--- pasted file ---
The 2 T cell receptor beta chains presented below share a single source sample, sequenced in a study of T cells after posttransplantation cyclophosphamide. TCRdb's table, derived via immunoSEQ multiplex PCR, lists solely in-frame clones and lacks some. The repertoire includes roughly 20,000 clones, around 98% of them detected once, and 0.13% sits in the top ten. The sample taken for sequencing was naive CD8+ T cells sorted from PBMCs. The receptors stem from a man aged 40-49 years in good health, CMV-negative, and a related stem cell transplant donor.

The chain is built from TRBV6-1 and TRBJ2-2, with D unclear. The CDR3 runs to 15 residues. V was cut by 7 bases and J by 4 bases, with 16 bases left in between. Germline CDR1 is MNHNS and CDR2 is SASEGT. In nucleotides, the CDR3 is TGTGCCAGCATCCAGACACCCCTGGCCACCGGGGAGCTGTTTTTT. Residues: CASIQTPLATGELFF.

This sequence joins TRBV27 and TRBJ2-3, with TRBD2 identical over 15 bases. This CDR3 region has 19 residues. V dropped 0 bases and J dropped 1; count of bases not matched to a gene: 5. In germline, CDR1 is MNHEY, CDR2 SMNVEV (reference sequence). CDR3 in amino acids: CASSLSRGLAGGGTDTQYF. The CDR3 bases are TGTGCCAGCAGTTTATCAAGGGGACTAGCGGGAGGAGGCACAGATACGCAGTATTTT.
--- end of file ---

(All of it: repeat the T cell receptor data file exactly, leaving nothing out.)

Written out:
The 2 T cell receptor beta chains presented below share a single source sample, sequenced in a study of T cells after posttransplantation cyclophosphamide. TCRdb's table, derived via immunoSEQ multiplex PCR, lists solely in-frame clones and lacks some. The repertoire includes roughly 20,000 clones, around 98% of them detected once, and 0.13% sits in the top ten. The sample taken for sequencing was naive CD8+ T cells sorted from PBMCs. The receptors stem from a man aged 40-49 years in good health, CMV-negative, and a related stem cell transplant donor.

The chain is built from TRBV6-1 and TRBJ2-2, with D unclear. The CDR3 runs to 15 residues. V was cut by 7 bases and J by 4 bases, with 16 bases left in between. Germline CDR1 is MNHNS and CDR2 is SASEGT. In nucleotides, the CDR3 is TGTGCCAGCATCCAGACACCCCTGGCCACCGGGGAGCTGTTTTTT. Residues: CASIQTPLATGELFF.

This sequence joins TRBV27 and TRBJ2-3, with TRBD2 identical over 15 bases. This CDR3 region has 19 residues. V dropped 0 bases and J dropped 1; count of bases not matched to a gene: 5. In germline, CDR1 is MNHEY, CDR2 SMNVEV (reference sequence). CDR3 in amino acids: CASSLSRGLAGGGTDTQYF. The CDR3 bases are TGTGCCAGCAGTTTATCAAGGGGACTAGCGGGAGGAGGCACAGATACGCAGTATTTT.